Working towards a common goal has always been the S.H.I.E.L.D. way but where does survival begin when hope fails. In the Marvel Universe, everything can be faced by a new path. And with some, as “Infinity War” showed, many simply come to an end. Timelines move and fade but it is about making them seem real but at other times unattainable. Cause and effect is what promotes the current Episode 11: “Brand New Day” of the final season of “Marvel’s Agents Of S.H.I.E.L.D.” Sybil is an interesting construct because it is about a computer built on logic but again in another timeline she doesn’t exist. An interesting element of this episode, while giving nothing away, is the path where it leads. A big texture in multiple storylines between and within the plot has to do with contentment but also safety in an abstract way, not from death but from being alone. That is a truly interesting idea. Even when Tony Stark is drifting in space or even pointing to a big aspect of James Kirk lore, is the idea that everyone is alone. It is an interesting construct for a S.H.I.E.L.D. but one that rings true the deeper one goes. Even looking at Jenna and her connection with the character Fitz speaks back to this metaphor which can be both literal and figurative at the same time. This episode raises the stakes but it almost starts to create a blueprint in an odd way. Nothing is by chance but wild cards always lead the way.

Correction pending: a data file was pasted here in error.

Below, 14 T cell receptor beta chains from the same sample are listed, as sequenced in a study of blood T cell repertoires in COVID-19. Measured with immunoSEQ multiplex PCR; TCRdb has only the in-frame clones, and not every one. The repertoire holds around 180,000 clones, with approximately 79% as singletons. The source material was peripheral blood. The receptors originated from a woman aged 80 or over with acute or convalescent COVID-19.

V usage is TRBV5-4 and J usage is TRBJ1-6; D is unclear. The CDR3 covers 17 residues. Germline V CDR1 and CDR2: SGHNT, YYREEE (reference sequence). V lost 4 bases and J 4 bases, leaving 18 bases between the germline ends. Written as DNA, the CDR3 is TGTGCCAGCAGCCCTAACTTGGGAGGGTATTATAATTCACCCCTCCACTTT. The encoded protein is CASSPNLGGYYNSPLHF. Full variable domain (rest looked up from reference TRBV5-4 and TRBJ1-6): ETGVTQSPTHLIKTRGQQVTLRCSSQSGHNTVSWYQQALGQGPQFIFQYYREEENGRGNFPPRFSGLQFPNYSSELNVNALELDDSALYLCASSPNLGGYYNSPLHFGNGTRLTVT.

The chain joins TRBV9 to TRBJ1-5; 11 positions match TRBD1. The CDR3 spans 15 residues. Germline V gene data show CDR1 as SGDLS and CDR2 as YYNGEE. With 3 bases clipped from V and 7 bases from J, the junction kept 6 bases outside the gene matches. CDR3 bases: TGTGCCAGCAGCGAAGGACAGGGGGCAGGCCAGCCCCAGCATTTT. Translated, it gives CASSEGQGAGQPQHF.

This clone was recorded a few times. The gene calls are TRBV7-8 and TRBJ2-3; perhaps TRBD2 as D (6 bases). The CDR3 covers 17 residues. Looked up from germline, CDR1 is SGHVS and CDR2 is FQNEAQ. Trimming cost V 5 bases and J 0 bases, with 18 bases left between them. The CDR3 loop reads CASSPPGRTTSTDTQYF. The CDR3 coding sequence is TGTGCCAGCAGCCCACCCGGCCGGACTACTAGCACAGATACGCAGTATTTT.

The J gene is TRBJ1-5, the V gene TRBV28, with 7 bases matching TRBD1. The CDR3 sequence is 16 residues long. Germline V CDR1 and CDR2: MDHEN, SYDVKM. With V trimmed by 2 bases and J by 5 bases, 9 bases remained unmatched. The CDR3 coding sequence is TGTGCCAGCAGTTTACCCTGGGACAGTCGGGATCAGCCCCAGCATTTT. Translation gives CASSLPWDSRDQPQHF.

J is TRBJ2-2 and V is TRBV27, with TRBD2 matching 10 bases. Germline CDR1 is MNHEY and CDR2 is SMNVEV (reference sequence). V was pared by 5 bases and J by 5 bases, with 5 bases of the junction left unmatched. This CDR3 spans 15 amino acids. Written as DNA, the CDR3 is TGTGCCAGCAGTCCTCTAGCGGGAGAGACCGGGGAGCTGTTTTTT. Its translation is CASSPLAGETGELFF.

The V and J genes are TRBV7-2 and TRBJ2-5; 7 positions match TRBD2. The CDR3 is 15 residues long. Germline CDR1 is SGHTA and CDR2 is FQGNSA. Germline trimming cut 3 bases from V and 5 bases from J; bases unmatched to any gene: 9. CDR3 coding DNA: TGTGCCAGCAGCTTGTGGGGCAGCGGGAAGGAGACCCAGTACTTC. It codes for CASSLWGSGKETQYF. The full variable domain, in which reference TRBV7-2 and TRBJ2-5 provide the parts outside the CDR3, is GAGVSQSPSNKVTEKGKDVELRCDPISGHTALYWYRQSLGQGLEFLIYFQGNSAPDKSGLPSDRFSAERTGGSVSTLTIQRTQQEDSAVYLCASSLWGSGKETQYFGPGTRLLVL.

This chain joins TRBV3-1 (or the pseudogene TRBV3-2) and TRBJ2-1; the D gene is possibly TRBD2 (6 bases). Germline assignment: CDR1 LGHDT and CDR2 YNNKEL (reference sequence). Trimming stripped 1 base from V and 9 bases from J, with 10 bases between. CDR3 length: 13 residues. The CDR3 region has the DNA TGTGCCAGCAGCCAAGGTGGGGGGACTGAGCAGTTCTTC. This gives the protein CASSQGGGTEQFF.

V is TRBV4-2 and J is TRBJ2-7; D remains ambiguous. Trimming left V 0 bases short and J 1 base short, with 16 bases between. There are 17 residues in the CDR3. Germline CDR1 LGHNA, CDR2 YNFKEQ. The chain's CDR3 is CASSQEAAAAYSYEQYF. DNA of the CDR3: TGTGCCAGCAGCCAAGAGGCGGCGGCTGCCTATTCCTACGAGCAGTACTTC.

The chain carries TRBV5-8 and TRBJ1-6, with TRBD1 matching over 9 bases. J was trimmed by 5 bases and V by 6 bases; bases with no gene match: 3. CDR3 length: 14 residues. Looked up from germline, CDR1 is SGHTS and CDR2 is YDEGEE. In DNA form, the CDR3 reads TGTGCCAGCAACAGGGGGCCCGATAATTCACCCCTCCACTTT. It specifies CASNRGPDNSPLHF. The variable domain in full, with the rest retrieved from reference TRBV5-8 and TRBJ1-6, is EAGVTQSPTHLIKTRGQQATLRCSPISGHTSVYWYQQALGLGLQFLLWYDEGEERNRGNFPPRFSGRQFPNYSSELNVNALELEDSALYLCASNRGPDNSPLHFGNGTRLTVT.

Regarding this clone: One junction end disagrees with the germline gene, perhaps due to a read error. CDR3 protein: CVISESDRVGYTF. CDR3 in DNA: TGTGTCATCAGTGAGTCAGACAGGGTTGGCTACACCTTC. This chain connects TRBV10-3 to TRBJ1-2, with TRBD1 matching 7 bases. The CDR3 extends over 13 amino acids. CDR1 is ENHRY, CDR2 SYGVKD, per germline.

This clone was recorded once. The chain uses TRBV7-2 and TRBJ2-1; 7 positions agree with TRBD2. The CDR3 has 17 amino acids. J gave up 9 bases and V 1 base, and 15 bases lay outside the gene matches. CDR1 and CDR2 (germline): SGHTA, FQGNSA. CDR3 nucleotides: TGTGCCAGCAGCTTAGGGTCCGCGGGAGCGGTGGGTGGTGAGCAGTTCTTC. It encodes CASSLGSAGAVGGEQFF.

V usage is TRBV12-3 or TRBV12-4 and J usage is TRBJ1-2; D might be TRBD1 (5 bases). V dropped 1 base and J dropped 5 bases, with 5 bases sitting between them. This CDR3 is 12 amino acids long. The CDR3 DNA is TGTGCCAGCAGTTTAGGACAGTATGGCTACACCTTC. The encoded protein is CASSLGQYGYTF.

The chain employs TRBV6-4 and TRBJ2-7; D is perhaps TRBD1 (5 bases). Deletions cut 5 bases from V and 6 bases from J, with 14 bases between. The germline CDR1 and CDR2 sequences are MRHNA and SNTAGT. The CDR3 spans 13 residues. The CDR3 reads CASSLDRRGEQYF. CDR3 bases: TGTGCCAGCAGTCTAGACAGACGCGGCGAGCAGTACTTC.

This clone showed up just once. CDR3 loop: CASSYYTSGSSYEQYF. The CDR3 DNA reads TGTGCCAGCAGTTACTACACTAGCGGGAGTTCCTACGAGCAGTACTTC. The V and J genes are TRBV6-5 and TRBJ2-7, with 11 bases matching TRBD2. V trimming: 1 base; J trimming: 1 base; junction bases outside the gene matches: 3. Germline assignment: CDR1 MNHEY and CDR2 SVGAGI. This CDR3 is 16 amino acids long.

The aspect of consequence but also perception figures heavily into Episode 10: “Stolen” of Season 7 of “Marvel’s Agents Of S.H.I.E.L.D.” After the previous episode, which in any series would be hard to top, the follow-up might feel like a let-down, just by the nature of the energy of the previous episode. In its inception, the story of the ep is a little jarring because the location is not automatically assumed. Certain structures are in play and there is a plot angle that needs to be accomplished. Again the Sousa/Daisy interconnection is important. But without giving anything really away, it becomes about truth in the greater sense of the word. How Daisy vs. Sousa sees the world sometimes does not take into account all the variables. The key in this episode is characters and their belief or perception in what they ar seeing. That continues to change which speaks to the new time angle of what is going on. Whether this affects or impacts the next phase is still to be seen but every move is made or conceived for a specific reason, even if it is a minor detail in the construct of the universe. “Stolen” works slow and steady but this more readily set ups the structure of the new twists to come.